Of all the exercises, I would have to say spin class or cycling class is by far my favorite. As my friends very well know, the only place I've ever been graceful is on a stage. In real life I am a clumsy mess, who is commonly known for breaking things at gatherings...weddings, Christmas parties, Wednesday lunch.... So for me, the safest way to cycle is on bike with one wheel on a road going nowhere.
Spin classes can definitely vary by studio, but in my experience, they will typically involve (obviously) a stationary bike, music, and an instructor. Most of the Boston based studios I frequent are also dark and involve free weights as well. Each stationary bike has a knob that adjusts the tension on the wheel - the higher the tension the harder it is to peddle. The class will be choreographed to the music so the instructor will tell you which way to turn the knob and for how long to simulate riding the bike on an actual road or hill. In addition to tension, there are also three positions in spin class. Clearly I am not a certified spinning expert, so I'm not going to go into technique but here are some things I've learned:
- It's true what the instructor says, the less you move your upper body the more energy you can exert in your legs
- If you really imagine pushing down from your bottom ribs, you will.
- If you don't keep your hips back over the saddle in position 3, your back is going to be angry later.
- HYDRATE EARLY - if you're going to class in the morning, drink a lot of water the night before
So you've been to spin class before and don't need all this silly insight? Well, then I will just tell you about my experience at Flywheel in Back Bay, Boston.
Typically, the classes are a bit pricey but your first class is free - that's how they get you addicted. The studio is located in the Prudential Center and is easy to get to via MBTA. Driving is only tricky with regard to parking. Always sign up for class via the app or website since some classes definitely sell out. You can reserve your bike before hand (which I love, I'm a back row or aisle kinda gal) and they offer shoes since the bike requires clip-in shoes. Thank goodness, those baskets annoy the f*ck out of me, they're like muzzles for sneakers.
Fill up your water bottle and grab a towel on the way into class, because you are definitely going to need it. There are always Fly Staff around to help with setting up your bike. The thing that sets this place apart is the tech. Rather than tell you 'a quarter turn on, half turn off, etc.' they use Torq (tension) and give numerical ranges of Torq along with RPM (speed). You earn points based on your torq and speed. "Current Power' is also on the tech pad, I'm not really sure what that is but if it's over 20 you're working your ass off, congrats! HERE'S THE BEST PART - you can opt in to the 'Torq Board' and COMPETE against the other people in the class. For anyone competitive ::cough:: ME ::cough:: this is the best thing ever for 3 reasons:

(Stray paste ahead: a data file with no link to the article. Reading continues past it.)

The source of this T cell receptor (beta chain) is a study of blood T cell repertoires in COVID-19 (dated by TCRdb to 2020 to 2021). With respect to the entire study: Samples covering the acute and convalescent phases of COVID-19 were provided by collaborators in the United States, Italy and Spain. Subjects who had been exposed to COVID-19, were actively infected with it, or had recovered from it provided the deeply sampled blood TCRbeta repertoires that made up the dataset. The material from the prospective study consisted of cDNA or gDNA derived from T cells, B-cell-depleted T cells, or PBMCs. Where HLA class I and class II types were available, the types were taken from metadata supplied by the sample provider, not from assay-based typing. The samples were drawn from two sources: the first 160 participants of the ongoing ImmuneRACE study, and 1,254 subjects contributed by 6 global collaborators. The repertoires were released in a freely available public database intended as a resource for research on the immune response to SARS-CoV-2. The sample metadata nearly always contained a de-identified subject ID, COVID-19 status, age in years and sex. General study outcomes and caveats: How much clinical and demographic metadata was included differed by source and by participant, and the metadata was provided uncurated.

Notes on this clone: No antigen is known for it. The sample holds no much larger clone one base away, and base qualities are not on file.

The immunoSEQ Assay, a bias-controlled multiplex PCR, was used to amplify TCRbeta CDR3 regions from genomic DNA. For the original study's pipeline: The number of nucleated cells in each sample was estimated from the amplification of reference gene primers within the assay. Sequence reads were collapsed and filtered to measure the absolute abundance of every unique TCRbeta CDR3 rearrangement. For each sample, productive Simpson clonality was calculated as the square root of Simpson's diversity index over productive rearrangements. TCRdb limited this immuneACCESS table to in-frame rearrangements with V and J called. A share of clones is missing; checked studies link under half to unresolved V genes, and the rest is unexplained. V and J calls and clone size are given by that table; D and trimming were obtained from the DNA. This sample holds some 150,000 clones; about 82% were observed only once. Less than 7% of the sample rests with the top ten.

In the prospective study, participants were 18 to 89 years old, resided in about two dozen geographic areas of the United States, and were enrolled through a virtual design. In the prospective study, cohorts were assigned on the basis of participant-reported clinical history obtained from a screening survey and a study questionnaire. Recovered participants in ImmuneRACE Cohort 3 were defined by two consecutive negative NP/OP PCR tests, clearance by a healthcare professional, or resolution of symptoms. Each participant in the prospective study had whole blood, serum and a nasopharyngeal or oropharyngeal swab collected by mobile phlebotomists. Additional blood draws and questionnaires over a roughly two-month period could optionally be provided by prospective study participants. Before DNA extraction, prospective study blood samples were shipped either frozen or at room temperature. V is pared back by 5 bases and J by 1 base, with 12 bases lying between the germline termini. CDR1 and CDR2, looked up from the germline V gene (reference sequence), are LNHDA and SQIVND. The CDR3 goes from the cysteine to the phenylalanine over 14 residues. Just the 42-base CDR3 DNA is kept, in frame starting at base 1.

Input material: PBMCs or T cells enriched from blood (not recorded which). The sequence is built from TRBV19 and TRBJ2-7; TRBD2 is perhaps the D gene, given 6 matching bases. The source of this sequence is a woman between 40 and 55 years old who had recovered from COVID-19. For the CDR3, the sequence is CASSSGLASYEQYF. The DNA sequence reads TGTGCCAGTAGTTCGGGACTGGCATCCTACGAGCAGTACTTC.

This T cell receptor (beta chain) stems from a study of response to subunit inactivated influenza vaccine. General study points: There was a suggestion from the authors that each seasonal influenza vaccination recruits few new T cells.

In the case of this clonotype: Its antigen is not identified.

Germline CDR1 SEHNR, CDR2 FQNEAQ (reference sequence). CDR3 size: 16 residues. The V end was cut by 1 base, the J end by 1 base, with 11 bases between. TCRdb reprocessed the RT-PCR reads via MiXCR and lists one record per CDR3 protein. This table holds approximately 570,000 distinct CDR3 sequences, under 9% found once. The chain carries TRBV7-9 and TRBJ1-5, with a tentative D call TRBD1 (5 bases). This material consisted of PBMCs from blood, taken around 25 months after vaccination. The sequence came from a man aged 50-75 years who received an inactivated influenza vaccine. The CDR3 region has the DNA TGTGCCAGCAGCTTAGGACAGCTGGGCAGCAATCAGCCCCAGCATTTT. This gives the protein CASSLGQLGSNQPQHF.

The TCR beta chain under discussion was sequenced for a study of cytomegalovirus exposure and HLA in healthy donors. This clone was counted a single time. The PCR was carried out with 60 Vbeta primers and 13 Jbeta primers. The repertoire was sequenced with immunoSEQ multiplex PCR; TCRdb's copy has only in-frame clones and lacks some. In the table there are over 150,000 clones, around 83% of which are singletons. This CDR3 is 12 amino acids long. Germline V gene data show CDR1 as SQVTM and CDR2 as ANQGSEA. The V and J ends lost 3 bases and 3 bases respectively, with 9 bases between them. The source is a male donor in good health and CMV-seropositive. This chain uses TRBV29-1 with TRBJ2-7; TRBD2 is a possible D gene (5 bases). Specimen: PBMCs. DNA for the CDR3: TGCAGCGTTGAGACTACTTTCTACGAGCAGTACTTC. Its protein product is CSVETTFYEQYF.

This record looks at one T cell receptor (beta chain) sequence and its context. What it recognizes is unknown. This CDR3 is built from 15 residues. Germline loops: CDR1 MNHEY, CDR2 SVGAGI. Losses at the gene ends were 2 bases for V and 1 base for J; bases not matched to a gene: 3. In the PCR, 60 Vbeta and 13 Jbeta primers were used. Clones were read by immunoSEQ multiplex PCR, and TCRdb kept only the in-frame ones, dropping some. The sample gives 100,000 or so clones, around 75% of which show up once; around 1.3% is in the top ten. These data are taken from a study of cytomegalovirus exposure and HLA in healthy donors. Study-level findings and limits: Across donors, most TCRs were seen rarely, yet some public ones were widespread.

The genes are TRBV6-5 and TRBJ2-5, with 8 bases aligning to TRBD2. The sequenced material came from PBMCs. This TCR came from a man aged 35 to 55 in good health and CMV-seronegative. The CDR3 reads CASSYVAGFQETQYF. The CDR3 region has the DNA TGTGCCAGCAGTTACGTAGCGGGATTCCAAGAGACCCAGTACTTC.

- It keeps you honest and makes you constantly push yourself instead of giving into the voice in your head saying it's too hard.
- It's super dark in the room, so no one can really see you dying.
- The music is really loud, so no one can hear you sucking wind.
The instructors are great, motivating, will remind you of proper technique throughout class. Music is a great combination of remixes, mash ups, old school, new pop, rock, throw backs - you really can't go wrong. During races your Torq name will light up rainbow on the board if you're in first place. If this happens, it'll be the best part of your whole week and anyone else who has been to flywheel will understand. There is always an arm song where you can opt for a 2-lb bar, 4-lb bar, or use both. Peddling and using weights is a complete game changer of hard. After that, only 2 songs left and you're done! A quick instructor led stretch gets you off the bike without passing out and you're on your way with a major sweat inducing workout done in 45 minutes and 600-900 calories gone (based on my experience.)
I am also going to take a moment for my own personal PSA: when you are leaving class and getting your things at the locker, don't f*cking stand there checking your phone and putting your clothes on like there isn't 20 people waiting for a free locker or to get their stuff from the locker below yours. Get your shit and find somewhere else to get assembled.
All in all, even if there isn't a Flywheel studio near you, spinning has become such a popular fitness activity with studios popping up all over I encourage you to switch up your usual gym routine and check out a class. For more about what to expect from your first spin class, please refer to this Buzzfeed list. At the very least, its good for a few chuckles!